If you didn’t take “20th Century British Fiction” in college, you may never have heard of Howards End. The classic 1910 novel by E.M. Forster explores class relations between three families: the Wilcoxes, the Schlegels, and the Basts. Where are the Howards? Though the house the novel centers on, called “Howards End,” still stands, the Howards themselves have ended. Ruth Wilcox is the last descendant of the Howards and all they represented, and much of the anxiety surrounding the novel is created by the question: Who will inherit Howards End when all the Howards are gone? According to Variety, BBC and Starz have teamed up to bring four hour-long episodes of Howards End to the UK and the US respectively.
According to Deadline Hollywood, the Howards End miniseries has been on the books since December 2015, but perhaps its release will be better timed than expected. Vanity Fair suggests that perhaps Howards End will fill the void left by the conclusion of Downton Abbey. The action of the novel occurs around the turn of the century in the early 1900’s. Audiences hungry for another period piece will likely be satisfied by the social drama and intellectual conundrums of Margaret and Helen Schlegel whose pursuit of “culture” is far more successful than Leonard Bast’s. If that doesn’t intrigue, the complex and Victorian-esque courtships, proposals, and downright dumpings should add some spice to the story.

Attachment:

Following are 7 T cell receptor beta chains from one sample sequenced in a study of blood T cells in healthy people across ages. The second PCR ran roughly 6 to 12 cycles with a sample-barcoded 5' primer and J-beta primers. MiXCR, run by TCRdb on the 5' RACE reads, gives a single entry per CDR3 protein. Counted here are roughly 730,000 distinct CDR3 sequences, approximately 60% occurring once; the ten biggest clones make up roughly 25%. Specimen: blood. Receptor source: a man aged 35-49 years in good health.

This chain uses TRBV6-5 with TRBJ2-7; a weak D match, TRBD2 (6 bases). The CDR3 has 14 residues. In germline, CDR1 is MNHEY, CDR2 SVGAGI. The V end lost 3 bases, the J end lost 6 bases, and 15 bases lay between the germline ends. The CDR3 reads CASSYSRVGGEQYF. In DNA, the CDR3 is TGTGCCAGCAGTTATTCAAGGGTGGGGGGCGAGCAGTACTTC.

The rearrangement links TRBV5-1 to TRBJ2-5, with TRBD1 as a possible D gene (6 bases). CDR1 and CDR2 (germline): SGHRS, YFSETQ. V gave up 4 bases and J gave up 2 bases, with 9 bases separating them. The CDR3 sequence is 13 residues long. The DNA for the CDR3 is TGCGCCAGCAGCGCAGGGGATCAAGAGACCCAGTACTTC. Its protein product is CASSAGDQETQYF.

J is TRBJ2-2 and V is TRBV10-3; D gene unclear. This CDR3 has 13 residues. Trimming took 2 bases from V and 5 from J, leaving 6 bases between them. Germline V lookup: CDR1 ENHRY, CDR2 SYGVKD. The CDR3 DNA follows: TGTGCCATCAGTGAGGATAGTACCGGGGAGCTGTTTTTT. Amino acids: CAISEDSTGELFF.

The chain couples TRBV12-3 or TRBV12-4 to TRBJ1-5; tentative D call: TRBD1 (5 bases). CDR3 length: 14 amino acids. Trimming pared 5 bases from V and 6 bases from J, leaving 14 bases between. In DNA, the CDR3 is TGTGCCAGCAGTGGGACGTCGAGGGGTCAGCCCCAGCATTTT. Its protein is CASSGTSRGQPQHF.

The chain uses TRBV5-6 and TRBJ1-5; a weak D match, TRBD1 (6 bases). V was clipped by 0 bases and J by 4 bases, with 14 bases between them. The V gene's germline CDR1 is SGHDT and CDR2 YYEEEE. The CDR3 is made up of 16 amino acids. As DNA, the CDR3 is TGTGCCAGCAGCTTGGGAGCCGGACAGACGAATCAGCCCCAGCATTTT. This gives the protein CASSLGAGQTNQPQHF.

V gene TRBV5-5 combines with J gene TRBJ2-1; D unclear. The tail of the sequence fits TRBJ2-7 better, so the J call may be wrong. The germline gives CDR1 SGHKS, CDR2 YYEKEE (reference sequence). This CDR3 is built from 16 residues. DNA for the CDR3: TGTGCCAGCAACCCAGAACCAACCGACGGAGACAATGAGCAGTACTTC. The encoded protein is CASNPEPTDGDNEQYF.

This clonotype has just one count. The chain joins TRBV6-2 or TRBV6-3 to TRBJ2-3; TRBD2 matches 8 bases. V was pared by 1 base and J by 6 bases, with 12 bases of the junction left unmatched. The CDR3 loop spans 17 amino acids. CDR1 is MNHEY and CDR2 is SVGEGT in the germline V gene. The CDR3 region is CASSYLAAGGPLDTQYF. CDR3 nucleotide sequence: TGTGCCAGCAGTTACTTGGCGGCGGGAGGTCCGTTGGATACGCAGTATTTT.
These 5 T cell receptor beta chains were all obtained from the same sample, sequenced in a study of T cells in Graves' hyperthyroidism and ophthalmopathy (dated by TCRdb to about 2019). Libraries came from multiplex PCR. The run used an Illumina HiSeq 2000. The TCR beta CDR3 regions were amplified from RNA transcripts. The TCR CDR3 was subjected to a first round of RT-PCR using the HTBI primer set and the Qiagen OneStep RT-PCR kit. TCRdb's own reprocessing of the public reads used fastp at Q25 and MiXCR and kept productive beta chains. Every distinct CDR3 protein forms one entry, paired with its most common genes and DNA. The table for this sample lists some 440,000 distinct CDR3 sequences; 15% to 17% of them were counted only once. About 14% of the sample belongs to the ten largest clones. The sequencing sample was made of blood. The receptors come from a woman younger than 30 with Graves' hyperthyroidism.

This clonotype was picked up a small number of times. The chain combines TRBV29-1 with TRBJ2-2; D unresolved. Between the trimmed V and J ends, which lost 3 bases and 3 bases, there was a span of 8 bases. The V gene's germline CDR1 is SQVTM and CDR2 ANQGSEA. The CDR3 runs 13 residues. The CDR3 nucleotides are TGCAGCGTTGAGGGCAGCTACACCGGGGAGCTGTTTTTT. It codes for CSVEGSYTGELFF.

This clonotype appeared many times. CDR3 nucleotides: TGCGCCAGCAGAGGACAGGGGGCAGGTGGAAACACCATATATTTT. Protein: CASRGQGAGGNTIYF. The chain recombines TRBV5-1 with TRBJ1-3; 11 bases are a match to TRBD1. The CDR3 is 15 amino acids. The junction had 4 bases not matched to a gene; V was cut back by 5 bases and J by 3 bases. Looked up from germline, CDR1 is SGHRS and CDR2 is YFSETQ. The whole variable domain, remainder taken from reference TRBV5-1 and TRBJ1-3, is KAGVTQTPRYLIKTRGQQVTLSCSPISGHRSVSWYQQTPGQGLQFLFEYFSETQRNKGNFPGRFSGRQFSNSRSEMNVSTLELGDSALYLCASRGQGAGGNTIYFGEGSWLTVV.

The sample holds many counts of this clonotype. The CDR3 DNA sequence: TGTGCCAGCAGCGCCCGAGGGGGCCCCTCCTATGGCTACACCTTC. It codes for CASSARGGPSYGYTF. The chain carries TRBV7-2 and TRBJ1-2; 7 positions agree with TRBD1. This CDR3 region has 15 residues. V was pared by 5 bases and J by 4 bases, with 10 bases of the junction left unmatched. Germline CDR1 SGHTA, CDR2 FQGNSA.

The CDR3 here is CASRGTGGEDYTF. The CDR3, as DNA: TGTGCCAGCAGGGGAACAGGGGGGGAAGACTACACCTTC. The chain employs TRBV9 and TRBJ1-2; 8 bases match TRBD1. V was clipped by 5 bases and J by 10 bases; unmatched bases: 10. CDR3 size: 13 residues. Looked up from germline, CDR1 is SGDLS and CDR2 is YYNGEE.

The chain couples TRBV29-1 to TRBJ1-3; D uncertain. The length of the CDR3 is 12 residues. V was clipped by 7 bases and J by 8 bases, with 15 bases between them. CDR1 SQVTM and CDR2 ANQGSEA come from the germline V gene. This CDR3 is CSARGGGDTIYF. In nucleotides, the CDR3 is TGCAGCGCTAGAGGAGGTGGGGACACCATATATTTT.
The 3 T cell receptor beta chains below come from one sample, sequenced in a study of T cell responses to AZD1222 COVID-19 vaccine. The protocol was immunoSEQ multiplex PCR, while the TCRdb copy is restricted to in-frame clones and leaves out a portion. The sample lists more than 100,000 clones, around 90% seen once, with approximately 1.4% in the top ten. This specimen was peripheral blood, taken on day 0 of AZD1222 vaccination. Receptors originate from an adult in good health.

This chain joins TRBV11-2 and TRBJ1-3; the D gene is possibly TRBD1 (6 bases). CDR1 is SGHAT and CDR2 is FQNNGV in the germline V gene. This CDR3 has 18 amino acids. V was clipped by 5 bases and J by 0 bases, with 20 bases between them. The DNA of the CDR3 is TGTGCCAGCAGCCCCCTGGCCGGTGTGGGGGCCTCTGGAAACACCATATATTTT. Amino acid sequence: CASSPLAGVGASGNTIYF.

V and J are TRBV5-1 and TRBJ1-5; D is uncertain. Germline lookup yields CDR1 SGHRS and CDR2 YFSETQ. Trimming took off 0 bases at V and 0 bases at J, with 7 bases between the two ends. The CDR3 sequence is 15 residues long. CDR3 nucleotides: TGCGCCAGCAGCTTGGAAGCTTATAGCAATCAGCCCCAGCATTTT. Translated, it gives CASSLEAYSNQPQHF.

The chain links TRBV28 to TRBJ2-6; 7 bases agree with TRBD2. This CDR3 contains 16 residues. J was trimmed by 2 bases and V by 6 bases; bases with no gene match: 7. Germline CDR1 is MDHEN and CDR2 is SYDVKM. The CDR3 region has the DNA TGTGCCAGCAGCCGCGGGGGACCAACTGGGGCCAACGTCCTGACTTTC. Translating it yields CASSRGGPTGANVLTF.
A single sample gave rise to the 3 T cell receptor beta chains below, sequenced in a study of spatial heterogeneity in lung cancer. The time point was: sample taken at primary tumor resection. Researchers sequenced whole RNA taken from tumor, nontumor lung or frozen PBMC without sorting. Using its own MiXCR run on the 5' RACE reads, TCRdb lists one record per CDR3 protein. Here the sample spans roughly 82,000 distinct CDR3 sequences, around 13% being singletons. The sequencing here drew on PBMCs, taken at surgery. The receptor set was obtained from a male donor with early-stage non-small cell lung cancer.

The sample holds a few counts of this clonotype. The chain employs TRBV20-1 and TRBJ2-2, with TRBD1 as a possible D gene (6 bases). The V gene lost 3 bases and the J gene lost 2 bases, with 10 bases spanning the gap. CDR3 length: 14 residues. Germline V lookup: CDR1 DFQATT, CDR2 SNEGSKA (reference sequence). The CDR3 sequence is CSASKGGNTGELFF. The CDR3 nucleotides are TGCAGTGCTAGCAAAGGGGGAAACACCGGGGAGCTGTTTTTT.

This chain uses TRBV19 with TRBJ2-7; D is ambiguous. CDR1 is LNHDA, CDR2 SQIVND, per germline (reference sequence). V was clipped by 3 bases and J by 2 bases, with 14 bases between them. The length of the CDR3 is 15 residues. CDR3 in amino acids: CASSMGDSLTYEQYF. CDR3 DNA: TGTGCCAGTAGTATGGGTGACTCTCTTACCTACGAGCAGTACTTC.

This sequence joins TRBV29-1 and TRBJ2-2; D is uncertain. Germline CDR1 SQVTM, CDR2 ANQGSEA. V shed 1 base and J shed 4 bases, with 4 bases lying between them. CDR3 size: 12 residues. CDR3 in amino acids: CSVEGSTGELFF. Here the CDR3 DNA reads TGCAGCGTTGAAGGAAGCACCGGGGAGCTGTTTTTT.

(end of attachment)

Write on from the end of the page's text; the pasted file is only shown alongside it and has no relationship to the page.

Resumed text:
Set to star in the limited series Howards End according to BroadwayWorld and Deadline Hollywood are Hayley Atwell who will play Margaret Schlegel, Matthew Macfadyen who will play Henry Wilcox, and Tracey Ullman who will play Aunt Juley Mund. Under the direction of Hettie Macdonald of White Girl and with a screen adaptation by Kenneth Lonergan of Manchester by the Sea and Gangs of New York, Howards End will be filmed in and around London, per Deadline Hollywood.
“Just connect” is a common theme of Forster’s novel. Howards End is more than a comedic clash of classes; it is a story with emotional depth, confusion, and real-life compromise. The events of the Schlegels’, the Wilcoxes’, and the Basts’ lives call into question gender roles, national character, and what is at the heart of human feeling.
So whether you are a die hard Forester fan or are still going through Downton Abbey withdrawals, keep an eye out to connect with Howards End on Starz or BBC.